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Employment tax: implications of the Supreme Court Mencap decision

11 May 2021 / Justine Riccomini
Issue: 4791 / Categories: Comment & Analysis
48410
Calling time on work

Key points

  • The appellants claimed that they were due national minimum wage during night shifts while sleeping or while awake but not actually working.
  • The Supreme court dismissed the appeal of both appellants.
  • The court highlighted the distinction between ‘actually working’ and ‘being available for work’ is a question of fact.
  • The need for employment taxation practitioners to understand national minimum wage legislation and its potential tax cost to a business.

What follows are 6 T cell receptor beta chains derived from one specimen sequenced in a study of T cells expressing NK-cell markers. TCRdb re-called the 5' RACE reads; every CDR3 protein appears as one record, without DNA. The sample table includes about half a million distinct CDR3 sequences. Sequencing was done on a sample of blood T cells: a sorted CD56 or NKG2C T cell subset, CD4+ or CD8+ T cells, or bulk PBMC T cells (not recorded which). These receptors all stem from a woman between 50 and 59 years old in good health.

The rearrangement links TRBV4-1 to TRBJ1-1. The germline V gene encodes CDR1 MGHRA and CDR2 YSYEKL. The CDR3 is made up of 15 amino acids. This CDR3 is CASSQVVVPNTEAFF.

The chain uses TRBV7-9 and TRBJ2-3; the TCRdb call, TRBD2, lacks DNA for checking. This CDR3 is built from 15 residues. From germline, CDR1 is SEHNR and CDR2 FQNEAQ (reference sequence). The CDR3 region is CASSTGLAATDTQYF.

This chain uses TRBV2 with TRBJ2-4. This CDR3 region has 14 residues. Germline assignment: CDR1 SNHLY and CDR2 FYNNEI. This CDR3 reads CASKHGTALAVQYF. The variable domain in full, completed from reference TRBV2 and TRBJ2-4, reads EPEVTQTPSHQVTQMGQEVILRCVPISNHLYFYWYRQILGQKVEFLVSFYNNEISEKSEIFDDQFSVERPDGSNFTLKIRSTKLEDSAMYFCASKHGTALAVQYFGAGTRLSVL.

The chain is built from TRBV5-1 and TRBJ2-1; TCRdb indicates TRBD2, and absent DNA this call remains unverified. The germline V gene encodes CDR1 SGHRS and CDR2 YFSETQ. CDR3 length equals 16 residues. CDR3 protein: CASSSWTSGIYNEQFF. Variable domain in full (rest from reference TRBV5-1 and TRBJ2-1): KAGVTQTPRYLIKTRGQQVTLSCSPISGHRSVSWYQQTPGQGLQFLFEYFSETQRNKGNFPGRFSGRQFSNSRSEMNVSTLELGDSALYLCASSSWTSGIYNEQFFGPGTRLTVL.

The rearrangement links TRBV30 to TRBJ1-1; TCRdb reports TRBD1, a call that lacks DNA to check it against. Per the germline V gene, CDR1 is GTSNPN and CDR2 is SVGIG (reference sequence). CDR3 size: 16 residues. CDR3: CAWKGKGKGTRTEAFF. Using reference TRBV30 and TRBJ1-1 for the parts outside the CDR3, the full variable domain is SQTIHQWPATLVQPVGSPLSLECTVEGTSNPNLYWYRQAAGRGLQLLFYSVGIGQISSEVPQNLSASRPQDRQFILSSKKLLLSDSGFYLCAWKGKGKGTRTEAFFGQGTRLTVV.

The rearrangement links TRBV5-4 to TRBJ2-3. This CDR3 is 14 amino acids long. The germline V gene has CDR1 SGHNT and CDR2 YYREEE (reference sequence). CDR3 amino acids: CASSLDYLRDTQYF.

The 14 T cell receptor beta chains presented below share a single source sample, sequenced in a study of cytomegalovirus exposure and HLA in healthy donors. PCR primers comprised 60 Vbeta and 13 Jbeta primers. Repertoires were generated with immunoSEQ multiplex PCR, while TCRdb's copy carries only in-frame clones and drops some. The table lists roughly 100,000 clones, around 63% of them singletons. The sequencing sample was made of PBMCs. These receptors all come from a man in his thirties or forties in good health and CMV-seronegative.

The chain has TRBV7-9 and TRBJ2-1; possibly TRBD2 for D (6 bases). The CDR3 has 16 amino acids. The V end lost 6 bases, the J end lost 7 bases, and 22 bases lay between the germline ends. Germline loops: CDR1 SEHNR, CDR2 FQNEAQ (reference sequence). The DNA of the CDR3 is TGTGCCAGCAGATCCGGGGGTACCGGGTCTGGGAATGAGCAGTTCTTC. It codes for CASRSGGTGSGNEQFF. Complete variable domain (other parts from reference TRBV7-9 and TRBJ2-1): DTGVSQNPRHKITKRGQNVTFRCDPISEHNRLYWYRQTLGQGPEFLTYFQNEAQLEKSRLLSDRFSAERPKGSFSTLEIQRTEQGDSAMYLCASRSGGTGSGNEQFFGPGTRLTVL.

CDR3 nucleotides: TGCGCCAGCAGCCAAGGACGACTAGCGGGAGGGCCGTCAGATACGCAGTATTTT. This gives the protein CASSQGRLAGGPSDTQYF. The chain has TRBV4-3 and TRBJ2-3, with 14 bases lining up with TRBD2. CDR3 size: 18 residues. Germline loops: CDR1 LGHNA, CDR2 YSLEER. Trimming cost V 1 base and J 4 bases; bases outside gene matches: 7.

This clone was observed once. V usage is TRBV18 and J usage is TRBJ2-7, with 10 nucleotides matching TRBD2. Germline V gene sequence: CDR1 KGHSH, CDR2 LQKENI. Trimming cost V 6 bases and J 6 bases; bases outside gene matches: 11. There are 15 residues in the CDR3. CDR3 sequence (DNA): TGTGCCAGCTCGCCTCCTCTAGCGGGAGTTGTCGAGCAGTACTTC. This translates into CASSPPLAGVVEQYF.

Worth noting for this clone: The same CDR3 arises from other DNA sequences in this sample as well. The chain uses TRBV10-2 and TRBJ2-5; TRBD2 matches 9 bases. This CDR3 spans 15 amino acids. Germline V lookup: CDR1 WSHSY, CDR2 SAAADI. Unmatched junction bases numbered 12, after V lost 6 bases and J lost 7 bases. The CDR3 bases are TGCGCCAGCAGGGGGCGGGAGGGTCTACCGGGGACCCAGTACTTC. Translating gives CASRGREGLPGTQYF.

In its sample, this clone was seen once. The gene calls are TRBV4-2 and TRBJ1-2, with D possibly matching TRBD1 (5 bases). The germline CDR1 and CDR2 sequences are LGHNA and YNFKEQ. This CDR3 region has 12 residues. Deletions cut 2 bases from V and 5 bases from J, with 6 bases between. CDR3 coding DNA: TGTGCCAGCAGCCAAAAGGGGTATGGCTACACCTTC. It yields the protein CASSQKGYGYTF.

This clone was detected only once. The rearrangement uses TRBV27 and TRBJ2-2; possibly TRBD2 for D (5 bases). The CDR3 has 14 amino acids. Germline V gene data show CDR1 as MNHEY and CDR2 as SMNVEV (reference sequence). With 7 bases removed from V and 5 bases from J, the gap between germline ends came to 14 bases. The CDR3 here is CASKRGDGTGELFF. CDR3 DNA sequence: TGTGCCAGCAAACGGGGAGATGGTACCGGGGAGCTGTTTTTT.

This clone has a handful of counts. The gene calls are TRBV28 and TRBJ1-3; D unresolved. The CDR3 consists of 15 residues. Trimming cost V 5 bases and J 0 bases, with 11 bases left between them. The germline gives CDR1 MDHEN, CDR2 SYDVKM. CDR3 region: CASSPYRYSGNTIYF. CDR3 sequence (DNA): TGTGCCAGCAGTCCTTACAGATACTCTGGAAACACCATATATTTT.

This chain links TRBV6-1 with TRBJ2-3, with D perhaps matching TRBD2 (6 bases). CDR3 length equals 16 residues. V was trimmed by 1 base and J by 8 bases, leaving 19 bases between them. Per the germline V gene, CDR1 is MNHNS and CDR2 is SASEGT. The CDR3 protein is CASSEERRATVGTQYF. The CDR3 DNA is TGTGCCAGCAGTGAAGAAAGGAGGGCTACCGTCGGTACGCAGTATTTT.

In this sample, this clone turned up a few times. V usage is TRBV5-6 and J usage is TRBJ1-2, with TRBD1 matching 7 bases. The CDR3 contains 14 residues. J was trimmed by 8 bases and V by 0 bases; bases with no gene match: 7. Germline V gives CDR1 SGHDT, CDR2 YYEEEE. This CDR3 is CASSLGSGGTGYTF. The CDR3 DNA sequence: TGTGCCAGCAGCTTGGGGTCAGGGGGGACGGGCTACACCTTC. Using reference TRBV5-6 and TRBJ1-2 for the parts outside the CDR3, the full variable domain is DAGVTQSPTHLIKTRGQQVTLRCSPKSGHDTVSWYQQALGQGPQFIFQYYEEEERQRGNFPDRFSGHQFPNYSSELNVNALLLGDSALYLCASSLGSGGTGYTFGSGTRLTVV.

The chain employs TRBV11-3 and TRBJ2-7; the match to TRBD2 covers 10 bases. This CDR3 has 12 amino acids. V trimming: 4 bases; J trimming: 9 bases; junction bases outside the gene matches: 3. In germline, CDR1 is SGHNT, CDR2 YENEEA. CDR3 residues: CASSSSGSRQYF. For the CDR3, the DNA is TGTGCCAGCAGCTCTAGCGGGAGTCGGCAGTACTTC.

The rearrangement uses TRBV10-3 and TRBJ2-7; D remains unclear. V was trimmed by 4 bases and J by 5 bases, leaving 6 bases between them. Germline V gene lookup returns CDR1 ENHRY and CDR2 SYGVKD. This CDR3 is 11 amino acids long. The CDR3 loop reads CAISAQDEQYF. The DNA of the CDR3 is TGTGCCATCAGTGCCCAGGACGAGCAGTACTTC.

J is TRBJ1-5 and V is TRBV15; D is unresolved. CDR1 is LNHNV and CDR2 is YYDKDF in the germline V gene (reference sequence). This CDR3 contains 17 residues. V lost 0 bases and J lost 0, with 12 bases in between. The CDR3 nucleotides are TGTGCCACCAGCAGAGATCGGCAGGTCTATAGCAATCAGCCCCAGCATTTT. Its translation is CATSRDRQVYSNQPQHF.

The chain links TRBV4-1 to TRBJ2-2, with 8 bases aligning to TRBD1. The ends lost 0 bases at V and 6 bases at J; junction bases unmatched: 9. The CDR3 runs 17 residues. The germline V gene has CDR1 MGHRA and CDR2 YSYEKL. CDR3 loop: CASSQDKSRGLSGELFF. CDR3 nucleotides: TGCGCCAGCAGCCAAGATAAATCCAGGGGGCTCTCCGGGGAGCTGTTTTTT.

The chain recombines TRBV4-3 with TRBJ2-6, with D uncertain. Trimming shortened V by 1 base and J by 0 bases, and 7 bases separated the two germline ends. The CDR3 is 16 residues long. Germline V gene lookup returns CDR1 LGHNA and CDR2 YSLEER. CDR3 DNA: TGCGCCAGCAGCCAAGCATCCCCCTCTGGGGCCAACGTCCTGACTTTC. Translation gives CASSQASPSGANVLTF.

• Employers should agree sleep-in allowances in advance with employees – they do not count as pay for minimum wage purposes.

The decision in the double case of Royal Mencap Society v Tomlinson-Blake and Shannon v Rampersad was handed down on 19 March 2021 having been heard at the Supreme Court in February 2020. It was delayed in part due to the death on 1 December 2020 of the presiding judge Lord Kerr of Tonaghmore. The...

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